first_imgThe final stretch of the presidential race kicked off last night as President Barack Obama and former Massachusetts Gov. Mitt Romney faced off on employment, the economy and healthcare in the first of three 2012 presidential debates. Students tuning into the debates had mixed feelings about how convincing the candidates’ plans were on the controversial topics. Senior Betty Graham said the issue of education hit home for her as a college student. “Romney was quoted as saying college students should ask our parents for a loan, but that’s not an option for a lot of students, even from high-income families,” she said. “For me that was a big deal. … Romney didn’t really respond to it in a great way.” Graham found merit in both candidates’ philosophies toward education for younger students. “I think a lot of the responsibility lies at the state and local level, but I think in terms of what Obama talked about, with education being the future of America – they can’t just leave that up to towns and states,” she said. “Mississippi needs help, they can’t get it done on their own.,” she said. Senior Tom Swanson was not affected by either candidate’s statements on education. “No candidate is ever going to say he’s against education,” Swanson said. “They both end up saying the same politically-correct platitudes. I would call it a draw.” As much of the debate focused on the role of small businesses, Graham said she felt the distinction between “small” and “large” businesses was unclear. “I wish one of them would have taken the time to say what in their eyes is a big or small business,” she said. “When Obama brought up the fact that under some definitions Donald Trump is a small business, it gets tricky. … I thought small business was the ‘mom and pop’ hardware store.” Senior Patty Walsh was not wholly convinced by Romney’s claim he would not reduce taxes on large corporations as president. “He’s definitely easy to criticize as flip-flopping on issues,” she said. “The temptation is to say he won’t stick behind that, and that he’ll be tempted by his background to be lenient toward big business. But I don’t think, given the economy we’re in, he has the room to let his preferences decide.” As Obama frequently alluded to Romney’s alleged plan to cut taxes by $5 trillion, Graham was unconvinced by Romney’s explanation the cuts would be made up for by eliminating exemptions and loopholes. “When Obama said the math doesn’t add up … I’m cautious about that,” she said. “I know neither of the candidates want to say they’re not going to not cut taxes – we all want to hear they’ll cut them or not raise them.” Swanson said third-party research exists to support both sides of Romney’s claim. “I’ve read findings that would vindicate both sides,” he said. “I think [Obama’s refutation] will resonate with people’s common sense, true or not. I think voters are going to have to do their homework and educate themselves going into the other debates.” As the survival of the Affordable Care Act hinges on the outcome of the election, the candidates debated whether a $716 billion cut in payments to healthcare providers serving Medicare recipients was a result of streamlining inefficiencies or reducing quality of care. “I agree with Romney on this one,” Graham said. “I think it’s going to hurt the patients in the long run. [Quality of care] does affect me. Sure, I can stay on my parents’ insurance until I’m 26, but what does that do if the care is mediocre?” Graham found little comfort in Obama’s reassurance he can maintain Medicare successfully. “Cutting off the elderly is a big deal,” she said. “Romney backed Obama up in a corner there. Obama did not do a good job of explaining how it won’t collapse.” Following Romney’s pledge to replace Dodd-Frank, a package of regulations on financial institutions, Walsh said it was unclear as to what the presidential hopeful would replace it with, or whether it should have been focused on at all. “First of all, the fact they were talking about it in such a specific way was frustrating,” she said. “Even as an educated student in the business college, I can’t speak to that issue. He gave no information [on his proposed replacement regulation].” Swanson said the limited time available was not constructive for a detailed explanation of Romney’s proposed regulations. “I don’t think he was too vague,” he said. “I don’t think he could do much more on that score … and I don’t think Obama defended Dodd-Frank well.” Walsh said the debate did not affect her voting decision, although it may have highlighted some of her favored candidate’s weaknesses. “I think across the board, a lot of people are already locked into their beliefs,” she said. “You go in rooting for your candidate and based on their performance, my support might be affected. I think it’s more of a call-to-arms situation.” For Graham, the debate inspired her to seek more information. “After watching this, it definitely shook my thinking a bit,” she said. “I’ve got to do some research. People who are less firm in their decision could be swung in a different direction.”last_img read more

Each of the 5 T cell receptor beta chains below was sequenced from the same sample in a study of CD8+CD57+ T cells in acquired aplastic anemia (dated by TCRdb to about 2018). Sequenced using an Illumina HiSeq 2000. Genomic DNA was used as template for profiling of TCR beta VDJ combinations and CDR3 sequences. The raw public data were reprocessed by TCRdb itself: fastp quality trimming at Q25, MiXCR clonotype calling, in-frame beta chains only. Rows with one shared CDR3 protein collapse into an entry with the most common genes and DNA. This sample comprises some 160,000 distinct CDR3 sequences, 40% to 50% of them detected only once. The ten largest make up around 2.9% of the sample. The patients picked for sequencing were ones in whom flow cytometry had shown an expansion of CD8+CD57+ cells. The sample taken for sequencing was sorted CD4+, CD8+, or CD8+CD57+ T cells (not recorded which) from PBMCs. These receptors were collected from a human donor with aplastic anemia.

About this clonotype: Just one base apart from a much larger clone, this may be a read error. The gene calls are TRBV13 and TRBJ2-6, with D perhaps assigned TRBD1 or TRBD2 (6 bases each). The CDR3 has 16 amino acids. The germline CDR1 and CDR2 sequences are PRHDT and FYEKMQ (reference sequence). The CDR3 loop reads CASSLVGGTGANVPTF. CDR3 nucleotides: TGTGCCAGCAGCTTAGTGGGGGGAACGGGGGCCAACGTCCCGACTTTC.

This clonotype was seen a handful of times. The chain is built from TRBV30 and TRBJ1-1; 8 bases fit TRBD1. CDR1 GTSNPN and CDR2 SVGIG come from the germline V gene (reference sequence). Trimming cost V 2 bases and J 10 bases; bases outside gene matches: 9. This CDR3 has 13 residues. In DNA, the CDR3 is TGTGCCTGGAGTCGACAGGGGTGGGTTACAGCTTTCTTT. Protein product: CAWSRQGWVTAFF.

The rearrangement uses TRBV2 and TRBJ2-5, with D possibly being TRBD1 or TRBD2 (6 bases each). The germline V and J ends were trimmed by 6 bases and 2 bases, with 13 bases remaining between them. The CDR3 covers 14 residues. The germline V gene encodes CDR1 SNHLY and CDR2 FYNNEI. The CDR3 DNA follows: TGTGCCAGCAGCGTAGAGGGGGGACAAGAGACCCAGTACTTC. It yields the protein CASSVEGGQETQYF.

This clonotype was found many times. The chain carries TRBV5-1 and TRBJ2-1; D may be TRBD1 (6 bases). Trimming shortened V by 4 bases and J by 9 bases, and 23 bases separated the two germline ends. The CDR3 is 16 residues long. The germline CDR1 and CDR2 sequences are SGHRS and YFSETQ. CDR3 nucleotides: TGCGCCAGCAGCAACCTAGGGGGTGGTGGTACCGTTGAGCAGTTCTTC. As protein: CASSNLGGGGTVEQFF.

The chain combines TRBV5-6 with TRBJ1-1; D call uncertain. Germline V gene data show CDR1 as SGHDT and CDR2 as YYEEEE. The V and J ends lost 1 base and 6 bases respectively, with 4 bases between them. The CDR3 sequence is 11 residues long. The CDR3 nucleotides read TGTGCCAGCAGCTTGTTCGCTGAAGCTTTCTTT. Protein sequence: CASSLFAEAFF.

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The place needed us’